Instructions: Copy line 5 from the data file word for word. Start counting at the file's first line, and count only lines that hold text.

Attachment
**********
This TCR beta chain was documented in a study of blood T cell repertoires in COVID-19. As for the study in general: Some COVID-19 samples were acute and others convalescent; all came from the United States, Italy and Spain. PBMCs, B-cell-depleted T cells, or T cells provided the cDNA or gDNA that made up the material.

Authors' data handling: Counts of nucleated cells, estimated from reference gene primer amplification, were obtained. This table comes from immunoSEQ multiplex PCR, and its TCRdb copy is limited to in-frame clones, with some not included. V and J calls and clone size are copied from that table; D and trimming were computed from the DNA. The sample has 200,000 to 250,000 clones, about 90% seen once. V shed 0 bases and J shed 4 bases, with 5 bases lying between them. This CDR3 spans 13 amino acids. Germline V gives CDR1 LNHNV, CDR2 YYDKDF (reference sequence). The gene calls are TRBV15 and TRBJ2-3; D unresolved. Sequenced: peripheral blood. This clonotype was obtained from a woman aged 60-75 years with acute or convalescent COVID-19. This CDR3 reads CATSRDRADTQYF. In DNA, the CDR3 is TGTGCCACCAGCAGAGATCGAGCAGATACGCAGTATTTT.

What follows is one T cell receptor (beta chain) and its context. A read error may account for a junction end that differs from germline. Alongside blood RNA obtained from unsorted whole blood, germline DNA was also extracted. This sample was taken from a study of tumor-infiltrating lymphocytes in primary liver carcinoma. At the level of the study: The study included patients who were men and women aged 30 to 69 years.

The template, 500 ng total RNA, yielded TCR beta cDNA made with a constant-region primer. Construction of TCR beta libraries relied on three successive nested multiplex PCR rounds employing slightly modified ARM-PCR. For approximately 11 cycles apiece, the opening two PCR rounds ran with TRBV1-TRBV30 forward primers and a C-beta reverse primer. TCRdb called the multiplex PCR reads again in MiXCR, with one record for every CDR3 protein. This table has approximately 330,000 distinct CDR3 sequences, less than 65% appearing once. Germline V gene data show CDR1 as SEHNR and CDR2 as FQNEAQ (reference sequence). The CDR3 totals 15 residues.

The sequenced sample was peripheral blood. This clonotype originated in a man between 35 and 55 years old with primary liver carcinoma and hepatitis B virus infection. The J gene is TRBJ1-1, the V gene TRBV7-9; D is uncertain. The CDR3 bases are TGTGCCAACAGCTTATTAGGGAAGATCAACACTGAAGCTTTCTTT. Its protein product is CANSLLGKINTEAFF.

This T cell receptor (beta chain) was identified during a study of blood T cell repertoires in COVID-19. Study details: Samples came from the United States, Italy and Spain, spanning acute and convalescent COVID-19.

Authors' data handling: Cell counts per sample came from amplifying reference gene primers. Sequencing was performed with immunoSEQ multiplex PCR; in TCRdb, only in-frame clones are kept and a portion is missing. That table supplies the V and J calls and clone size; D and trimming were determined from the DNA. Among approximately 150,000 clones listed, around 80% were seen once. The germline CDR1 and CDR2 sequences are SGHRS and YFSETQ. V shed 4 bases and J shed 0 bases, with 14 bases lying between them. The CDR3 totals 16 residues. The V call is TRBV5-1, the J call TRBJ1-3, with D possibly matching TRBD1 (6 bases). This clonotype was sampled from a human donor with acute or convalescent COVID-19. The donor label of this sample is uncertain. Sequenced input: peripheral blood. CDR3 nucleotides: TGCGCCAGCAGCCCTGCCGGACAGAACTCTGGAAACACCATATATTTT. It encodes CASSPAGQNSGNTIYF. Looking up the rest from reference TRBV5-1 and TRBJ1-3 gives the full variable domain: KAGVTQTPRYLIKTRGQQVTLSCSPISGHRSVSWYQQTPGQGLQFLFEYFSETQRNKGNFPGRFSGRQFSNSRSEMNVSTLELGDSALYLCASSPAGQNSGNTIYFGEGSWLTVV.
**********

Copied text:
The sequenced sample was peripheral blood. This clonotype originated in a man between 35 and 55 years old with primary liver carcinoma and hepatitis B virus infection. The J gene is TRBJ1-1, the V gene TRBV7-9; D is uncertain. The CDR3 bases are TGTGCCAACAGCTTATTAGGGAAGATCAACACTGAAGCTTTCTTT. Its protein product is CANSLLGKINTEAFF.